My last post about PoetryAsHealing was a let ‘me tell you what it’s all about’ kind of post. As we’re nearing the end of the the year, I’m happy to tell with you that my PoetryAsHealing sessions have been a huge success. Working with MIND feels like a natural fit as so many poems in my Songs of my Soul collection address our private struggles with the big issues in life such as love, loss, major change and relationships.
Leading a group of carers through a labyrinthine selection of poetry from a range of traditional and contemporary poets, was an honour and a delight. Together we discussed an eclectic mix of themes covering diverse aspects of human emotions. Our conversations were stimulating and life-affirming. Two members of the group wrote imaginative and moving pieces of poetry during the sessions.
PoetryAsHealing is a subtle form of healing, and the best thing about it is it’s not just for poetry lovers; it’s for everyone who thinks, breathes and feels.
If you would like to sample a PoetryAsHealing workshop, please fill in the form below.
Ok. I’ve been really slow at blogging about my PoetryAsHealing project. Partly because I’ve been so busy doing it. I’m passionate about poetry and mental well-being so I inhabit a sort of heaven when delivering this programme.
PoetryAsHealing provides carers or people with mental health challenges with a unique opportunity to discuss a delicious range of topics through the poetic form. We look at carefully selected poems on a vast array of topics including religion, politics, spirituality, culture and everything in between, in a safe and nurturing environment. Who says discussions about to politics and religion only end in arguments? Pah! Over the past few weeks, we’ve discussed arranged marriages, slavery, depression, love, sexuality and many more topics. We’ve discussed the poets themselves, their poems and the circumstances in which they were written.
Together, in a safe space, we’ve shared incredible pieces of work by Sylvia Plath, Allen Gingsberg, Maya Angelou, George the Poet, Pascale Petit, Walt Whitman and many others. We’ve laughed, engaged in heated debates, shared some fantastic insights and opened up to learn more about ourselves and each other. We leave the sessions feeling optimistic and connected. It’s all part of the healing process.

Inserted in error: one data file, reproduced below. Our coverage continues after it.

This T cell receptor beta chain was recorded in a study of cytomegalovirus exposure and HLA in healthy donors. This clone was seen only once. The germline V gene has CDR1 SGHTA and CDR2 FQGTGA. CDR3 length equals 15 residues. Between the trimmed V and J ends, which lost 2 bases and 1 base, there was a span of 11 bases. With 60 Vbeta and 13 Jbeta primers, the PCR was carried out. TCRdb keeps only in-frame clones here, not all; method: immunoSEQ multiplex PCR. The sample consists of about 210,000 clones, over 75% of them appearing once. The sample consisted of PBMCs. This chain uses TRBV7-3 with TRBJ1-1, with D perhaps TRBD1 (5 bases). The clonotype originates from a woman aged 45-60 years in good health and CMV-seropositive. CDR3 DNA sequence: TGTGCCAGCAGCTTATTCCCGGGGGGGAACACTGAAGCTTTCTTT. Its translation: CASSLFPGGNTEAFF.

Conversations between members of the group have been far-reaching and meaningful, with the aid of our poets’ voices.
It’s stimulating, intellectual, emotional and most of all it’s HEALING. How on earth can poetry *heal* you say? Well, using your voice to articulate thoughts and feelings is very powerful. Using a poet’s words, which are one-person removed, provides a perfect vehicle to enable us to speak to one another. It’s like travelling on a bus in a foreign country, where everyone else speaks a difference language, but somehow when you’re on the bus you can understand everything.
Our ‘poetry bus’ provides a mix of contemporary and traditional poetry for us to ruminate over, discuss and relish. The poems are chosen for their power to move and provoke discussion, sometimes about issues that are too difficult to discuss in a ‘normal’ context.
Anyone can join the group; being a poet is not essential! You don’t need to know anything about poetry. People come in with an open mind and leave with new words in their heads. The poets’ words help to unlock inner words that may have been locked away. Some people are inspired to write their own poems, others are content to listen and enjoy the discussion. The power of poetry to soothe, entice and encourage reflection on the world and on oneself is undeniable.
I’m honoured to share my love of poetry in this therapeutic way.
She felt like an imposter… ‘Who do I think I am, calling myself a writer?’ Where’s the deal, the positive acclaim, cosy interviews on TV sofas headphones on, waiting in radio studios for the ‘on air’ button to glow red? This is my life! she whispered to herself through frustrated tears.
Her life story was similar to many others: the longing, the personal and financial struggles and finally – the success! It’s so funny, she grinned – flirting with everyone in the studio – achieving your big writing break when you’re in your fifth decade…flutter, twinkle, wink. Everyone in the studio laughed along with her, but thought to themselves, ‘It won’t take me that long to get to the top of my game!’
Her gloomy thoughts reflected the sky-full of rain, after a string of sunny days. This mood will pass, she thought, closing her eyes in mini-meditation. I will poke my head through this web of despair, but today is a wallow sort of day. Eyeing her white bookshelves groaning with self-help books, she acknowledged the wisdom of surrender to the drunken master of insecurity. She smiled at this, reminding herself these funks were transitory and usually followed by periods of frenzied activity, globs of creativity and furious connecting with fellow travellers on the creative road.
The room was quiet, as her eyes moved from the bookshelves to the window, and rested on a smudge of yellow emerging from the grey clouds. The soft yellow grew brighter, shining directly onto the rage and beauty of her core.